I often get questions from readers asking for a recommendation for Taiwanese food, especially Taiwanese style beef noodle soup and hand pulled noodles. Unfortunately, I usually don’t have a great answer because San Diego is very lacking when it comes to Taiwanese cuisine.
A few weeks ago, a reader Kathy, alerted me that Liang’s Kitchen would soon be opening in San Diego. Liang’s Kitchen is a Taiwanese restaurant chain that has become quite famous in the last year and has opened many successful locations throughout Los Angeles and the Bay Area. They specialize in dishes like beef rolls, beef noodle soup and hand pulled noodles. While Liang’s Kitchen may not be the best, they are a solid chain .
Then another reader Karen, alerted me that Liang’s Kitchen was already open! So fast. So I changed my eating plans to make room for a visit. Liang’s Kitchen is located next to Tajima. Once there, I saw the famous logo of the face of Mama Liang.
The Liang’s chain specializes in “Juan Cun” cuisine. When Chiang Kai Shek’s army fled to Taiwan after being defeated by the Communist Party the military took up temporary housing camps owned by the government, since they had no idea how long they would be there. These small military villages, known as Juan Cun, were made up of the military and their families. Because these military families came from all different parts of China, they also brought to Taiwan the foods from their own areas in China. With such a small, tight knit community, it was common to refer to people as “Mama (insert last name).” The villagers began to share the different cuisines and dishes they knew how to cook and soon they began to set up temporary shops outside their homes, selling their food.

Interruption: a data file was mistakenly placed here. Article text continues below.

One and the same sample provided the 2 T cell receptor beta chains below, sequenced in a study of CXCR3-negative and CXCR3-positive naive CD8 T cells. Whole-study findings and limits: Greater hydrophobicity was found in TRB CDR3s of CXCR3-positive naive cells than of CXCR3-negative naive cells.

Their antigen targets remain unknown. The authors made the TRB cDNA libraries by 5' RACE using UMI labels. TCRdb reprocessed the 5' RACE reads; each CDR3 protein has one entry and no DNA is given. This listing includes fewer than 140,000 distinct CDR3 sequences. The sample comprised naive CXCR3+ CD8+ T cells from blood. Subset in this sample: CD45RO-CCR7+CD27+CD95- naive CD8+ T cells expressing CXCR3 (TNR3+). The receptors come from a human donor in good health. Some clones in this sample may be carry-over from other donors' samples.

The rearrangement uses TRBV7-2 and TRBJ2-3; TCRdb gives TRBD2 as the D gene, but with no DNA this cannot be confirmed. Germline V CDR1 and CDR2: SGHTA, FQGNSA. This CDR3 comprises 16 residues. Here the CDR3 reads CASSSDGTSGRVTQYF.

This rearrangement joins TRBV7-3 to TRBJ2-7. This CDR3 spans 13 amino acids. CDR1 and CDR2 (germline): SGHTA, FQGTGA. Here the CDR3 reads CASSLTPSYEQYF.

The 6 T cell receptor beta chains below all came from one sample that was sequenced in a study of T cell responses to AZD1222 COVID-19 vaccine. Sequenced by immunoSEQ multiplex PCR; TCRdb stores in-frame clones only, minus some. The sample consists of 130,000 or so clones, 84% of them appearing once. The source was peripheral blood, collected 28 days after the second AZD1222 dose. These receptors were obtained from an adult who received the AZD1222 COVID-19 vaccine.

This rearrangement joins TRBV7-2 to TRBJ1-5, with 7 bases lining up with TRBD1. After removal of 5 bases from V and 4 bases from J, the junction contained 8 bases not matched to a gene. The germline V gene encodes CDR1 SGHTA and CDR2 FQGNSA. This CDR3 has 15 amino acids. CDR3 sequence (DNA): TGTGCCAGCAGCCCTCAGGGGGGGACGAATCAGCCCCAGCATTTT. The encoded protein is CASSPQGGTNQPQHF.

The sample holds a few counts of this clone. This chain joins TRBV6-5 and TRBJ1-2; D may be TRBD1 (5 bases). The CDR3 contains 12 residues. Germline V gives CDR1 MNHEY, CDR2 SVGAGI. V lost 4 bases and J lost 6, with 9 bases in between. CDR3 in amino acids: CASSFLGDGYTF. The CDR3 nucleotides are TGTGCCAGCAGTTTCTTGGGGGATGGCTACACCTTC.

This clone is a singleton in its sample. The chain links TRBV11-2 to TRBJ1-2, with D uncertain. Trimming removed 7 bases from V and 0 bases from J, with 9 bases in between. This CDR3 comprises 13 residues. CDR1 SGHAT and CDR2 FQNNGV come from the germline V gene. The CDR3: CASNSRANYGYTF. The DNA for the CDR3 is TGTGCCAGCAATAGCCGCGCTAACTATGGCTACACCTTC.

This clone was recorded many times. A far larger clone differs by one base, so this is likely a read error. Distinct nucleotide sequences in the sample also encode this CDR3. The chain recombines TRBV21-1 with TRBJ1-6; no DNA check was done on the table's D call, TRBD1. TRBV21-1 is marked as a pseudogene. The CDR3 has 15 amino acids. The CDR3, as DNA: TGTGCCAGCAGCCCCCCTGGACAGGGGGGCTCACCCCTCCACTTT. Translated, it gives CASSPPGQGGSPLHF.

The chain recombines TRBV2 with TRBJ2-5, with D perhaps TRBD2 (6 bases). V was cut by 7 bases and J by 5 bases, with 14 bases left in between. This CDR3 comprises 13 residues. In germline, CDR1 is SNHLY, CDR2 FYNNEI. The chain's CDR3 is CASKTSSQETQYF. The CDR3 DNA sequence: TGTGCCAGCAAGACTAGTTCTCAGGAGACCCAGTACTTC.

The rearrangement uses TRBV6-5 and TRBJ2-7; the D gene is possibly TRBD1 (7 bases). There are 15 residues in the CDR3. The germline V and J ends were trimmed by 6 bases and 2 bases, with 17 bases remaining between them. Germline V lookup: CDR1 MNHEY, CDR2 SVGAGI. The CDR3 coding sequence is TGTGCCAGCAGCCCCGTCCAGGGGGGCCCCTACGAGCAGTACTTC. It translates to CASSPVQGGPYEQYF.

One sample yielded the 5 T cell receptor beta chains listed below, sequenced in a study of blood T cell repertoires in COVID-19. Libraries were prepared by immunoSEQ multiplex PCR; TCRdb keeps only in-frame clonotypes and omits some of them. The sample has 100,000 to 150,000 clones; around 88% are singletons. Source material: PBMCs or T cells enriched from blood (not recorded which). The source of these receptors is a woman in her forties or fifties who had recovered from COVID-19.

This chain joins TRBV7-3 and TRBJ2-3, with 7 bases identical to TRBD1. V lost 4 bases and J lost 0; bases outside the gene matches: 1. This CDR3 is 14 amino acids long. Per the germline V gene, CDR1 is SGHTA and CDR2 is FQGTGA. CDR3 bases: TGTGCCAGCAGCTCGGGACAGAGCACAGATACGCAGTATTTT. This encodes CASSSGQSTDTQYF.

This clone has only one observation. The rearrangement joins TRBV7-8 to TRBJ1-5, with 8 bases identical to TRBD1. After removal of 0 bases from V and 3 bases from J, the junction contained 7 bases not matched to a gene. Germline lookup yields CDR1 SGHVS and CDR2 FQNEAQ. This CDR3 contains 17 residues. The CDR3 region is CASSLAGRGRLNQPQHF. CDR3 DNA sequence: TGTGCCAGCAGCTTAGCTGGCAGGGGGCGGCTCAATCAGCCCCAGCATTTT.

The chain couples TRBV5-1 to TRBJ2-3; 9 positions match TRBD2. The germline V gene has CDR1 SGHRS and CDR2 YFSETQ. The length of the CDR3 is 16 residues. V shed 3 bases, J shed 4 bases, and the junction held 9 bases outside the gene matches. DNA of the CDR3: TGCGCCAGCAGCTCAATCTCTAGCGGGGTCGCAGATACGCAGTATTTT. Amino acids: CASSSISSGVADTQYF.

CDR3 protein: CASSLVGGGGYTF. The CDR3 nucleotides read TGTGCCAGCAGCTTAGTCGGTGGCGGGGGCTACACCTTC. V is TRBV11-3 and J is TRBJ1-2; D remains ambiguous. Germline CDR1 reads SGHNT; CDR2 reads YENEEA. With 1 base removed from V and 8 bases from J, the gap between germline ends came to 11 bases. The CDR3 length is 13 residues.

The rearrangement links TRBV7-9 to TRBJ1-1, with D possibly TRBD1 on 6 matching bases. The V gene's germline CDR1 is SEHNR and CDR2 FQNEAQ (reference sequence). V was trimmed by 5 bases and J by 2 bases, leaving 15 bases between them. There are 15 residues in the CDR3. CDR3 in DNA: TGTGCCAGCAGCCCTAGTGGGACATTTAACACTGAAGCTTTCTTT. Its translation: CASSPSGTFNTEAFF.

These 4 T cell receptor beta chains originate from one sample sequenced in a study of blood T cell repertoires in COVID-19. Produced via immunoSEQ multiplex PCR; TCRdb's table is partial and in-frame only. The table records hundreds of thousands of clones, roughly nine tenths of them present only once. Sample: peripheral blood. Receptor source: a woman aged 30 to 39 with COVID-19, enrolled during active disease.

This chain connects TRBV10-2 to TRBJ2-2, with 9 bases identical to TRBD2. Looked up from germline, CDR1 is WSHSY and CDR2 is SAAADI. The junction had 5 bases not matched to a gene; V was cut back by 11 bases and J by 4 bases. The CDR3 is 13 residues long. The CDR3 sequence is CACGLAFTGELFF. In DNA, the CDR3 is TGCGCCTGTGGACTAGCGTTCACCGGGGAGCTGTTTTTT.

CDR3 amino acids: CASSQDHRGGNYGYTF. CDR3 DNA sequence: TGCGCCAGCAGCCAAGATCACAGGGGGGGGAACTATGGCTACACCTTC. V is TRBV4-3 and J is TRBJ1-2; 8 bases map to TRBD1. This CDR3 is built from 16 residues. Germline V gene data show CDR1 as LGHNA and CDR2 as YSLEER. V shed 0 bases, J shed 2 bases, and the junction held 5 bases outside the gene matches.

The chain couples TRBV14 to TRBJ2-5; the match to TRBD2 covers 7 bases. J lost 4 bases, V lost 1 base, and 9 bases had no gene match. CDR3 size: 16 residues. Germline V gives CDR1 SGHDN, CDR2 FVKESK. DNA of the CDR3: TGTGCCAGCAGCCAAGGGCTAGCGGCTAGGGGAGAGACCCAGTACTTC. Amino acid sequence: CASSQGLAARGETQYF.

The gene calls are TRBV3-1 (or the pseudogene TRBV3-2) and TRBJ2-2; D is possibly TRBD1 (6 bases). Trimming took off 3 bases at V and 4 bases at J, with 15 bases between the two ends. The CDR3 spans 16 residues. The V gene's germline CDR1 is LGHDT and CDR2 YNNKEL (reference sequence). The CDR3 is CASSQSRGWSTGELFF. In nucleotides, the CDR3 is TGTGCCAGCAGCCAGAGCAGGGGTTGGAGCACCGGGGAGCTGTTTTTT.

According to their website, Mama Liang lived in one these Juan Cun and began making her famous dishes. She is now retired and her son wanted to share her recipes with others.
When you enter the restaurant, you will be given a menu and an ordering sheet. With the restaurant still in its soft opening stages, there were several items I wished to try that they were out of unfortunately. For instance, they serve several cold Taiwanese appetizer dishes, but they were out of most of them when we went. There was also an assorted pancake roll I wanted to try that they were out of.
Of course I had to order the beef noodle soup. Another thing Liang’s Kitchen is most famous for are the hand-pulled noodles which they call “la-pian.” The menu order sheet is written in both English and chinese. For most of the noodle soup dishes you can choose the la-pian noodles or regular noodles. Take note, the English translation/abbreviation for this is “(L or R).” I think some people might confuse this to mean large or regular size, but it’s actually asking you to choose la-pian or regular noodles. If you like hand pulled noodles, which are thick, wide-cut, chewier and doughier than regular noodles, then I definitely recommend getting them. There aren’t many places in San Diego that offer such noodles and they cost the same price for regular or the hand pulled noodles.
I ordered the beef noodle soup with the la pian noodles. One interesting thing about the chain is that they serve the noodle soup in these large metal bowls. I’m not quite sure why. Perhaps a reference back to the old days in the military camps?